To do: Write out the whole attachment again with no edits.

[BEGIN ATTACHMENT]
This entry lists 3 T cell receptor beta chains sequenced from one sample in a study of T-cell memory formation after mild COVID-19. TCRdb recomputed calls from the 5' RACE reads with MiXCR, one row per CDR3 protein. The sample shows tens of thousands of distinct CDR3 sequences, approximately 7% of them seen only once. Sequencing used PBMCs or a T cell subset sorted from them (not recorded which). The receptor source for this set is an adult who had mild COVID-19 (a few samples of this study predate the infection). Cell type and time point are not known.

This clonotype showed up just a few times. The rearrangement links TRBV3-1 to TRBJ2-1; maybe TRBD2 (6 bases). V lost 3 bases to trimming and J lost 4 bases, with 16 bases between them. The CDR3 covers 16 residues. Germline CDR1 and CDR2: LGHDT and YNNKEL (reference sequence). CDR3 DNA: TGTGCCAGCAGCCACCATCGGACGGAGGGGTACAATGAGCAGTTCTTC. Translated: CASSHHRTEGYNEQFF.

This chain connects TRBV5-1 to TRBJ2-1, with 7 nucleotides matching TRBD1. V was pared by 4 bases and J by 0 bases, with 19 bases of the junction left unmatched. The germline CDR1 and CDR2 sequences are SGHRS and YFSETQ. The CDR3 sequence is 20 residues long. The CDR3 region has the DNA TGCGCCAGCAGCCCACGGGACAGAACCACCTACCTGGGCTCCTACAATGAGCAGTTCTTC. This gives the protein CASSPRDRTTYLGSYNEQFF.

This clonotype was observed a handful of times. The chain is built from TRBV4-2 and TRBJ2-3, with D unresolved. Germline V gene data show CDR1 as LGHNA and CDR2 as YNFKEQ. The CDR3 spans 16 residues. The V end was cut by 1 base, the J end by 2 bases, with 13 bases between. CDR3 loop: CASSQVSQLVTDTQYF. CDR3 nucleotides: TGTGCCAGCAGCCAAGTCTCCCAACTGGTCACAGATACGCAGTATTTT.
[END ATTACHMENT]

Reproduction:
This entry lists 3 T cell receptor beta chains sequenced from one sample in a study of T-cell memory formation after mild COVID-19. TCRdb recomputed calls from the 5' RACE reads with MiXCR, one row per CDR3 protein. The sample shows tens of thousands of distinct CDR3 sequences, approximately 7% of them seen only once. Sequencing used PBMCs or a T cell subset sorted from them (not recorded which). The receptor source for this set is an adult who had mild COVID-19 (a few samples of this study predate the infection). Cell type and time point are not known.

This clonotype showed up just a few times. The rearrangement links TRBV3-1 to TRBJ2-1; maybe TRBD2 (6 bases). V lost 3 bases to trimming and J lost 4 bases, with 16 bases between them. The CDR3 covers 16 residues. Germline CDR1 and CDR2: LGHDT and YNNKEL (reference sequence). CDR3 DNA: TGTGCCAGCAGCCACCATCGGACGGAGGGGTACAATGAGCAGTTCTTC. Translated: CASSHHRTEGYNEQFF.

This chain connects TRBV5-1 to TRBJ2-1, with 7 nucleotides matching TRBD1. V was pared by 4 bases and J by 0 bases, with 19 bases of the junction left unmatched. The germline CDR1 and CDR2 sequences are SGHRS and YFSETQ. The CDR3 sequence is 20 residues long. The CDR3 region has the DNA TGCGCCAGCAGCCCACGGGACAGAACCACCTACCTGGGCTCCTACAATGAGCAGTTCTTC. This gives the protein CASSPRDRTTYLGSYNEQFF.

This clonotype was observed a handful of times. The chain is built from TRBV4-2 and TRBJ2-3, with D unresolved. Germline V gene data show CDR1 as LGHNA and CDR2 as YNFKEQ. The CDR3 spans 16 residues. The V end was cut by 1 base, the J end by 2 bases, with 13 bases between. CDR3 loop: CASSQVSQLVTDTQYF. CDR3 nucleotides: TGTGCCAGCAGCCAAGTCTCCCAACTGGTCACAGATACGCAGTATTTT.